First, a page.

|Date of photo
||McEwen School 1911-12, Viola Wolf, teacher.
Back Row: Clifford Defrees, Wallace Hudspeth (behind), Henry Gardner, Lloyd Izatt, Pearl Tibbs, Ora Calhoun, Walter Tibbs, Ellen Izatt (taller girl), Marie Stone, Georgia Hudspeth, Mrs. Viola Wolfe, teacher, Charles Stone
On Steps: Harry Duckworth, Brooks Hawley, Effie Tibbs, Belle Gardner, Janie Tibbs, Albert Stone
Brooks Hawley note: This was my first year of school, starting when I was 8 1/2 years old. Think this picture was taken by Will Defrees. The school house was fairly new, being built in 1909 after the older school house by the Yantis' field burned. Viola Wolfe, our teacher, was a daughter of Will and Fronie Fisher.
I like to say I learned most at McEwen one-room school and the two years at the two-teacher Sumpter High School, less the farther I went to bigger schools, to Baker High and the University of Oregon. What rot is the public image of education today. We learn from nature, from work, from family living, from books. Schools hold no monopoly on truth and knowledge. Mother saw to it that I took to books. Theresa Harris or Claire G. Morey at McEwen School did more for me than most teachers at the University of Oregon. What useless subjects I studied in high school and college, taking it all seriously on faith that anything in the curriculum was beneficial.
I went to school at McEwen four years of the grammar grades 1st, 3rd & 4th, 5th & 6th, and 7th. [Apparently Hawley advanced two grades in a single year during two years.] In 1912 Mother almost died and we were in Portland and California, so my 2nd grade was disturbed, part of the year being at Grandma's at Imbler. For 8th grade I studied at home, as Mother was in a school scrap with Wilbur Cornwall, the teacher at McEwen. High school was the steady four years, two at Sumpter, next at Imbler, and last year at Baker. Then two years at University of Oregon 1921-23, then a year by correspondence, another year at U. of O. and not quite rounding it up, so a little more correspondence connected for a B. A. degree in 1926, about 4 years shy of the usual imprisonment in class rooms.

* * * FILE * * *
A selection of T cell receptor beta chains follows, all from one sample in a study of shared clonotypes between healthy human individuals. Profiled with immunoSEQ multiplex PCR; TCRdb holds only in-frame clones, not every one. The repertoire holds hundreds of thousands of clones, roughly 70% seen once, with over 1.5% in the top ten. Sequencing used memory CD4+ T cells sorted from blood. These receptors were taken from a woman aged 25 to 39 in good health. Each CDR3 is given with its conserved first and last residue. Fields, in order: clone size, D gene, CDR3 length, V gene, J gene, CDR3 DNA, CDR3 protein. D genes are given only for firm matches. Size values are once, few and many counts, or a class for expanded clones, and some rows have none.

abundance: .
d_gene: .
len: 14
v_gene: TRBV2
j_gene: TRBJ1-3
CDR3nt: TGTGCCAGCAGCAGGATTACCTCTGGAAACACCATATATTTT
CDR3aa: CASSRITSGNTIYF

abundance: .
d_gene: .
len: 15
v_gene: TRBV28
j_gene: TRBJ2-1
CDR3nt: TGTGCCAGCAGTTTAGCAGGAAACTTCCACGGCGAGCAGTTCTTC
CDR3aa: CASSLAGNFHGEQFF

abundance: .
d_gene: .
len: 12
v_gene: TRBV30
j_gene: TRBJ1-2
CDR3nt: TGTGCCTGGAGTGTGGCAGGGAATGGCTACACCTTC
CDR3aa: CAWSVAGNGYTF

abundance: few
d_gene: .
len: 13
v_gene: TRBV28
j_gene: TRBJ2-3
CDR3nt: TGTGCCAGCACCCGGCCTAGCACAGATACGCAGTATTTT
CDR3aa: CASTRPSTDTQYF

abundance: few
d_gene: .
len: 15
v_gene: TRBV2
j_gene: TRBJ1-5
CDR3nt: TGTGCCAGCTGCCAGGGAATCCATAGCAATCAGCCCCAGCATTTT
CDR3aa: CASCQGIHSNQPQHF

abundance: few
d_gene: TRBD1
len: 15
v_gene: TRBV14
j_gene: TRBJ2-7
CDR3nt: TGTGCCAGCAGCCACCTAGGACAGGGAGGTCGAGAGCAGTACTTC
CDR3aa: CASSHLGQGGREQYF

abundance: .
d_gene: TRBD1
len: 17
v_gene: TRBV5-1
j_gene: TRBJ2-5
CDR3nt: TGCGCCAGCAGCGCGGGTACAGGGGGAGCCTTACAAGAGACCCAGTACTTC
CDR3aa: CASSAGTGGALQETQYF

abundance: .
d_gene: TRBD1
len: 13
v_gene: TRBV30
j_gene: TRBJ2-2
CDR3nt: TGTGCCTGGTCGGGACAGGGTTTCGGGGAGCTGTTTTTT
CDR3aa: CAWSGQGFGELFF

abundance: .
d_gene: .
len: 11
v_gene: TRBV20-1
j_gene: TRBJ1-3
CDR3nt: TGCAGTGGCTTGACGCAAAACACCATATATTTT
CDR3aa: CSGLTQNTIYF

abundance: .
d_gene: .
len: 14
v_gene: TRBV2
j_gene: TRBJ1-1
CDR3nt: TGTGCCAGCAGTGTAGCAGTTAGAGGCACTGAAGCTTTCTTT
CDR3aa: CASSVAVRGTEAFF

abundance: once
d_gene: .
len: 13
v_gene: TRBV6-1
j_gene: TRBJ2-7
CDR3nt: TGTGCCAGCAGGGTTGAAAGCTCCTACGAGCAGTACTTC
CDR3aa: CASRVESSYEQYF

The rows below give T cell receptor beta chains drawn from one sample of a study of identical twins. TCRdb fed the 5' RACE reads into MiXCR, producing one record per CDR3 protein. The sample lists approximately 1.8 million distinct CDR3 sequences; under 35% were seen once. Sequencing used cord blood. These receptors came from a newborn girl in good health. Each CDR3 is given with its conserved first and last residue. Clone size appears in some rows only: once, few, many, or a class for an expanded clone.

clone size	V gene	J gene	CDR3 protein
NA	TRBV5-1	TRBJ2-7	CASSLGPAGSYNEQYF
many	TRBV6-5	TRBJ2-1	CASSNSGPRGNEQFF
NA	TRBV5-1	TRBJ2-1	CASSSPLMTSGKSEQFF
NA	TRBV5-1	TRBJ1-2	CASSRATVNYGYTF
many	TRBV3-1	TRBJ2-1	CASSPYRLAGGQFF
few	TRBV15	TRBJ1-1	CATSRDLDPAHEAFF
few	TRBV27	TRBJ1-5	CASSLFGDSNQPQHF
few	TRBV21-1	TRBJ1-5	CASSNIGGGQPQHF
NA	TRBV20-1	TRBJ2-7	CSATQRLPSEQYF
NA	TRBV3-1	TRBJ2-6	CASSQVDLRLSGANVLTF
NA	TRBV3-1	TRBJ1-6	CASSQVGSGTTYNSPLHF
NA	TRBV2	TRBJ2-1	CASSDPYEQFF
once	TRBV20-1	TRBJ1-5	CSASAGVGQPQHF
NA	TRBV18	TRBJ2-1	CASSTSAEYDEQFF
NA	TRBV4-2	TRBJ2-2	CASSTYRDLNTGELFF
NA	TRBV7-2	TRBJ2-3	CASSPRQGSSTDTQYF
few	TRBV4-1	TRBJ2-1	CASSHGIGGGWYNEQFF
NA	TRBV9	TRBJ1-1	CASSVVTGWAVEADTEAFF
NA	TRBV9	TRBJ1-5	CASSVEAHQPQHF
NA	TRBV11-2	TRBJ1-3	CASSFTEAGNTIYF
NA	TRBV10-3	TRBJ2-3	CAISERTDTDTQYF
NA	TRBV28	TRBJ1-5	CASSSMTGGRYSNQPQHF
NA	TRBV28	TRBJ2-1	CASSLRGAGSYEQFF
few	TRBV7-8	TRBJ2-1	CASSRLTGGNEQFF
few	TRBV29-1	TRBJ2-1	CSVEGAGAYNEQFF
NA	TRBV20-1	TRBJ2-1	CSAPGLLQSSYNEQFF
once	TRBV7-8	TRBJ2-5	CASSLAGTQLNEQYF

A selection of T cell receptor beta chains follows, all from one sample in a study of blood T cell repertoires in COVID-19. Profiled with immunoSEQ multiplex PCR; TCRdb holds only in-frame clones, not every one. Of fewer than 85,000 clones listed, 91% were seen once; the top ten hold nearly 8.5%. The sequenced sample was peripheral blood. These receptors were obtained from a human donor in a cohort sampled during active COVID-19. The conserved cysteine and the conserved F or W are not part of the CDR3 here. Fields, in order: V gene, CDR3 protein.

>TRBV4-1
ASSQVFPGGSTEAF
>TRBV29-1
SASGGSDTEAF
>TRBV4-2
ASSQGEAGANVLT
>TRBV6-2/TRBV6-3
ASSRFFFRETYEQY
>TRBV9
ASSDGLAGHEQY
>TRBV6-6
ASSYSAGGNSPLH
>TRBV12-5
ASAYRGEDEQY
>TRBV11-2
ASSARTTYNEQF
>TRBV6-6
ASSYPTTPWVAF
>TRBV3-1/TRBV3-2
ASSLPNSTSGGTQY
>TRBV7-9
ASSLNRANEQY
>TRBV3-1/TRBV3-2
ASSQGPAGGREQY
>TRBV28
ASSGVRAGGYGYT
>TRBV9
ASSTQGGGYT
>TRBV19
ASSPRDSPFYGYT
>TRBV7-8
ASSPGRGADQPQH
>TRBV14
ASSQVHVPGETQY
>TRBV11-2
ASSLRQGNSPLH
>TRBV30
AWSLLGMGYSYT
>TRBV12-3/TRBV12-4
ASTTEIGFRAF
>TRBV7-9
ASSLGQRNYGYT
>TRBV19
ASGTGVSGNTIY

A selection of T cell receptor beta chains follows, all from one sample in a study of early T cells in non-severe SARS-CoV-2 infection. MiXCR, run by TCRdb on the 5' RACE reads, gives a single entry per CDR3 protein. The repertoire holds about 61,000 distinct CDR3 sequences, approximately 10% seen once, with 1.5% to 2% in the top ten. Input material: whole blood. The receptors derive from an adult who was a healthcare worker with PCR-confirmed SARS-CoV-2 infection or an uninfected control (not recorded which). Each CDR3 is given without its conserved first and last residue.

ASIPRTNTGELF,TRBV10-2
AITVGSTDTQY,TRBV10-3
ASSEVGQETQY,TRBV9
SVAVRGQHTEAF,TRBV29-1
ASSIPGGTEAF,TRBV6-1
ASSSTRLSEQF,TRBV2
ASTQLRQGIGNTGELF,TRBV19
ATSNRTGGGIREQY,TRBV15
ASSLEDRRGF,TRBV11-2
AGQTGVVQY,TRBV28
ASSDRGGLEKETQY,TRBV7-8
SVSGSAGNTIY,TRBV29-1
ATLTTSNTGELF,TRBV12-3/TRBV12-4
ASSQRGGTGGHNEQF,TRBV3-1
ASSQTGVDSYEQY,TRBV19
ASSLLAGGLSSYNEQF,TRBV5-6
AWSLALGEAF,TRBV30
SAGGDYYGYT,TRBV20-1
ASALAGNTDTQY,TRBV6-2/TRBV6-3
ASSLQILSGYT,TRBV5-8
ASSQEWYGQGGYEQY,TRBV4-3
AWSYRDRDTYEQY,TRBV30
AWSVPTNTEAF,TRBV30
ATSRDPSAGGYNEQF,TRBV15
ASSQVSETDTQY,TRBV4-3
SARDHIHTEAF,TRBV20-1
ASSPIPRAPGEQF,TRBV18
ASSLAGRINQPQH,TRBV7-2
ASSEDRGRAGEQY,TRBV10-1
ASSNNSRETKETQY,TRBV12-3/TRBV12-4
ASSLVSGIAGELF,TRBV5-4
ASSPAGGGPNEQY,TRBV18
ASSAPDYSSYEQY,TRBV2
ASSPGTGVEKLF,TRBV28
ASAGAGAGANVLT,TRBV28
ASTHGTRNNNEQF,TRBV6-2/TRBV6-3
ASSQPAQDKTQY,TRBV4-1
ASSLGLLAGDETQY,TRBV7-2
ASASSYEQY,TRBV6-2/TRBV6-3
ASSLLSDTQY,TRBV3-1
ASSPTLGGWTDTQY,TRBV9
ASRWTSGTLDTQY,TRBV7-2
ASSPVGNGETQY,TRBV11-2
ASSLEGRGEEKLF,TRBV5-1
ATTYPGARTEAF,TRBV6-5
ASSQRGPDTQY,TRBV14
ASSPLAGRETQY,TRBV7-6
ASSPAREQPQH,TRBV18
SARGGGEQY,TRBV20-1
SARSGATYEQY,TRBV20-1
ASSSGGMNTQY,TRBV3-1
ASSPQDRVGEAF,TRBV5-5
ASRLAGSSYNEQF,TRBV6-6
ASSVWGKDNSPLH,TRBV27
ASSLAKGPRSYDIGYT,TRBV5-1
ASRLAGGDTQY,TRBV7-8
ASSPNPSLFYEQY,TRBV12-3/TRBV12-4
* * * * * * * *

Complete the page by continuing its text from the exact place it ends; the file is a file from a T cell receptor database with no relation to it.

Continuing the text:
There was also a strange return to U. of O. in 1927, but only until Christmas. That was because I was blowing up on the ranch, but I couldn't take it at college either. That sometimes bothers my dreams yet. But the house model got made then at Eugene. In 1929 the house got made but in 1931, I ran away and wintered at Seattle. I was glad enough to come back to the ranch in 1932. All that I have learned is that I cannot break with Sumpter Valley. Since then nothing was so bad since.
In the 1930's my delayed education on girls began and looking back on it I realize some very fine girls had a very confused pupil. So it is better to marry a widow. She can get you on the right track if anyone can. Tyyne was born on the Alberta prairies, not even speaking English until she started to school [Finnish was first language]. Her mother was experienced as a midwife, her father a blacksmith. That is reality I can appreciate. In a way, ti was a break for me that Tyyne's first lifetime wasn't all a bed of roses.
In this old school picture there are three who have continued with Sumpter Valley: Wallace Hudspeth, Ellen Izatt, and myself. Life gave us all good enough breaks but in different ways. We are no doubt in as comfortable circumstances on the average as those who left here. I never heard that any of this group became famous. A one-room school shouts that money is scarce, clothes are plain, and buildings are utilitarian. But we do not look under-nourished. And, if there is a little ignorance evident, remember that it occurs in all schools, the finest in the land as well.
||McEwen, 44.70083 -118.10361